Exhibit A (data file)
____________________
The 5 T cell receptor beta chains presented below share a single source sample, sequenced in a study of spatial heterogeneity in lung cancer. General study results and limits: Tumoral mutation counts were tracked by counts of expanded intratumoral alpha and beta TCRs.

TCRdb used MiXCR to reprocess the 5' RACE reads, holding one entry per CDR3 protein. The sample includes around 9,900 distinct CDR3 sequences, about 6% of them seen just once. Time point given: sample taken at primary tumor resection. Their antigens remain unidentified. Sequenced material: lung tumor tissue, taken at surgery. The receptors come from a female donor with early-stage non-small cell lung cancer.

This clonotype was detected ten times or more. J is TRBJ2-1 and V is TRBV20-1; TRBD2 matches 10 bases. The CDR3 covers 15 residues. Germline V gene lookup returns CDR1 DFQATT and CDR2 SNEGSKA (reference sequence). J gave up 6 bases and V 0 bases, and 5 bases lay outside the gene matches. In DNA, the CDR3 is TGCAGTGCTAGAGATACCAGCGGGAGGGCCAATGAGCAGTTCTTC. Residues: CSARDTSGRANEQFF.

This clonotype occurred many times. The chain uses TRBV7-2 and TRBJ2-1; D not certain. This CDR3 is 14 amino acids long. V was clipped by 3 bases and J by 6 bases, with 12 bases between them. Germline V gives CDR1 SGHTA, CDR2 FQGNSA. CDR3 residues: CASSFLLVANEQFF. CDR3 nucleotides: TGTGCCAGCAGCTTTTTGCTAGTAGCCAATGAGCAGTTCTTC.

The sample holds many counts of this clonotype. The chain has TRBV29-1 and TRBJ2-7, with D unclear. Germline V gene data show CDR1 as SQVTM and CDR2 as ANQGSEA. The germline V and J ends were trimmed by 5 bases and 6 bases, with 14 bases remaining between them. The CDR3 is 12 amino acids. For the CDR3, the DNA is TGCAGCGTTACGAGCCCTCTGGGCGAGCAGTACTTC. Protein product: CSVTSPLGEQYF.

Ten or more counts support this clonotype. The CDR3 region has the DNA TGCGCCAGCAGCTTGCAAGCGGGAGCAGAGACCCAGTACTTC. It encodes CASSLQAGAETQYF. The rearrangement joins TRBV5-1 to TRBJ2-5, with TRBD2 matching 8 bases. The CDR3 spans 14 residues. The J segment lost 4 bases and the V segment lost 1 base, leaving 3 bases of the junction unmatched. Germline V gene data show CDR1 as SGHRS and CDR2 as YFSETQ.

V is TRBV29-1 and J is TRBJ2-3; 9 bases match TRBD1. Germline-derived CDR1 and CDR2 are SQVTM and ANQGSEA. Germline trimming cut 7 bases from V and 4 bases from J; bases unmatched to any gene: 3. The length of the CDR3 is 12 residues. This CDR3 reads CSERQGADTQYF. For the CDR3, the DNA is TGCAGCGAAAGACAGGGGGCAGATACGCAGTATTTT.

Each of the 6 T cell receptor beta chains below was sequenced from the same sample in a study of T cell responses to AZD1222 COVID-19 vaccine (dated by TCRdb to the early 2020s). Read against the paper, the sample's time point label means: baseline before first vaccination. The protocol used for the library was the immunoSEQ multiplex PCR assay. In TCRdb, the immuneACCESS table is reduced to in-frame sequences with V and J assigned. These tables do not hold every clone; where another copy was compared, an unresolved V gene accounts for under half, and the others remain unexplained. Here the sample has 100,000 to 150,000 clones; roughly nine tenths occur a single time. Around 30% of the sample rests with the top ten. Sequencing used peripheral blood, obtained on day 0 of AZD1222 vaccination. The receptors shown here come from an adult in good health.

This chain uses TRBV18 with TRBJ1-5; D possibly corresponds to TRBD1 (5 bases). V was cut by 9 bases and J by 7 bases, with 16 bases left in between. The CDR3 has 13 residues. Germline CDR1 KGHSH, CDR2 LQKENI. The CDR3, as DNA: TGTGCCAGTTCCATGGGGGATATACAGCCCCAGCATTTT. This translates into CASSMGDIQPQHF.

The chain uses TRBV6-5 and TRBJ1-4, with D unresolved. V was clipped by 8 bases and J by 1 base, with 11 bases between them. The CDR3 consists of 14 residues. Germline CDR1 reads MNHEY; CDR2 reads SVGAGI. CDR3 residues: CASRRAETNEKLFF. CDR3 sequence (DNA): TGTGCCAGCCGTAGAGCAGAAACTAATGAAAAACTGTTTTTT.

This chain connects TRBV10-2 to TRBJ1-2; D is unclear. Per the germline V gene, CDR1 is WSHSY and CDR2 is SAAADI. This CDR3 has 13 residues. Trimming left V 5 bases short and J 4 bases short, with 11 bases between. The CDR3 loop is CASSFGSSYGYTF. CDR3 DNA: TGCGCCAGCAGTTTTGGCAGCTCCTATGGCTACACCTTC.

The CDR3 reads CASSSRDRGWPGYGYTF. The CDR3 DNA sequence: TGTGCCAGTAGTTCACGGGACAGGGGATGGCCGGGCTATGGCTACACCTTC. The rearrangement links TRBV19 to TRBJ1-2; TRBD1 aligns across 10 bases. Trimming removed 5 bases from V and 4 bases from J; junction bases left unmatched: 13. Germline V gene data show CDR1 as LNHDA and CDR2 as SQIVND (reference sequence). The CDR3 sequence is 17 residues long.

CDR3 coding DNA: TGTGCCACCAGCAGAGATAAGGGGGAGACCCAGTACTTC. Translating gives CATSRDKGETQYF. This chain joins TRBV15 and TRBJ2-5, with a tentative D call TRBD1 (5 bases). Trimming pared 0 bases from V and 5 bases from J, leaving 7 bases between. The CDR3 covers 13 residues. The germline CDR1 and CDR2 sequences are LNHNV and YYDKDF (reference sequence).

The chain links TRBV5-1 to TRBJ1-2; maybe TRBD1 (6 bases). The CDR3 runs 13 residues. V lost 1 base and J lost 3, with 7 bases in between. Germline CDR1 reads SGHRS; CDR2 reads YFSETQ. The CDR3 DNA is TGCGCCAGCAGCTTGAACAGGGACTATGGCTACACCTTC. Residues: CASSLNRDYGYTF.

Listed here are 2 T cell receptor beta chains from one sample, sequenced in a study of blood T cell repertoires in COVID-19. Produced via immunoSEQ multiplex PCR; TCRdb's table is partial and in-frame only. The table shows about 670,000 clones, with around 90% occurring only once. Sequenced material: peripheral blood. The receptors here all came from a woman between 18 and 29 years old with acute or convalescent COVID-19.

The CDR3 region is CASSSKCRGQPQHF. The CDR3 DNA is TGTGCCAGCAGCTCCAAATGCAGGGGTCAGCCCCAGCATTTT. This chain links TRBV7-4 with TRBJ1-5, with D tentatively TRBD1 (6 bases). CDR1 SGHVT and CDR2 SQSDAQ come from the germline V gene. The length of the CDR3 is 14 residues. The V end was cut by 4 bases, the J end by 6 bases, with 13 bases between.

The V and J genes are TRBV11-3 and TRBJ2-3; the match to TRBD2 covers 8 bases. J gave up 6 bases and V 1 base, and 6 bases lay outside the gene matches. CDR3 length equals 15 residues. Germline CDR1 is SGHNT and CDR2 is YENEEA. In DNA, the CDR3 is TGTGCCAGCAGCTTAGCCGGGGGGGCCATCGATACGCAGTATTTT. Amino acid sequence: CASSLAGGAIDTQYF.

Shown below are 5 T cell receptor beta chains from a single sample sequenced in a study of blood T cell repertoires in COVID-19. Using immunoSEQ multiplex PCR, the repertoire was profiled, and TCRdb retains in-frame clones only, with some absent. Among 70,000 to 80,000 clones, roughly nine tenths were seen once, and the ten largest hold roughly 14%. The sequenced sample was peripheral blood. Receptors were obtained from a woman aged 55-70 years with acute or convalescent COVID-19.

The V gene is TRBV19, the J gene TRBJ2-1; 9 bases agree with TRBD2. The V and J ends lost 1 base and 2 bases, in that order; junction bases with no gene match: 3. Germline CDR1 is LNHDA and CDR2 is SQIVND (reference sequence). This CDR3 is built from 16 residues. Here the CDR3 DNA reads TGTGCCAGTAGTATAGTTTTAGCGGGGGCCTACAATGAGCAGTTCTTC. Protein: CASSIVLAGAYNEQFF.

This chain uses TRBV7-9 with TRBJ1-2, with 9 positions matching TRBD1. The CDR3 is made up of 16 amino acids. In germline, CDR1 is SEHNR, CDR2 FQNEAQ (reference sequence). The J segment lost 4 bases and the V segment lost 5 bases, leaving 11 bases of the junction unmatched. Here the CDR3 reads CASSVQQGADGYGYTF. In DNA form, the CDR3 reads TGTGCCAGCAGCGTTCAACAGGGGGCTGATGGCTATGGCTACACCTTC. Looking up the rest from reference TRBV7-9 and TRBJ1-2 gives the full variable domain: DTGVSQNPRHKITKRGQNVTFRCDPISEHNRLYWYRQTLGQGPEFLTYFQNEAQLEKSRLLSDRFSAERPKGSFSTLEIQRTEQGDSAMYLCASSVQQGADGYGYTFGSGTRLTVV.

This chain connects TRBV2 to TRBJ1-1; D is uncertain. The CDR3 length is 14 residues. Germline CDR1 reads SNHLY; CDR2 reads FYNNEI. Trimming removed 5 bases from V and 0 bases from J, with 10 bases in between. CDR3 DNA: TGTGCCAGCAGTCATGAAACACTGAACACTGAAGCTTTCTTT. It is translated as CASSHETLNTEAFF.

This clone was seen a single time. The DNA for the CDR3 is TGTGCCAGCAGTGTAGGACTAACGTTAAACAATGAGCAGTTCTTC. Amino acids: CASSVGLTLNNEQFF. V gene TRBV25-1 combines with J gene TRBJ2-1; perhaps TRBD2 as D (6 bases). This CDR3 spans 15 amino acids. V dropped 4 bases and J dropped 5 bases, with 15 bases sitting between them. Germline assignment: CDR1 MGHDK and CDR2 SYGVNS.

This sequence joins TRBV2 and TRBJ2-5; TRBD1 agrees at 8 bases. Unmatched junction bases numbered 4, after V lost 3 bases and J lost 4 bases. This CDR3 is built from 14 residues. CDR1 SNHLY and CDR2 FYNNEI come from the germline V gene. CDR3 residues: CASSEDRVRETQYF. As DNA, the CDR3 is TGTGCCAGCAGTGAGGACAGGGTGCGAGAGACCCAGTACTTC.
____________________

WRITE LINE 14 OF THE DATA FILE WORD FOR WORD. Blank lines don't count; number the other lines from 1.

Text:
The chain links TRBV5-1 to TRBJ1-2; maybe TRBD1 (6 bases). The CDR3 runs 13 residues. V lost 1 base and J lost 3, with 7 bases in between. Germline CDR1 reads SGHRS; CDR2 reads YFSETQ. The CDR3 DNA is TGCGCCAGCAGCTTGAACAGGGACTATGGCTACACCTTC. Residues: CASSLNRDYGYTF.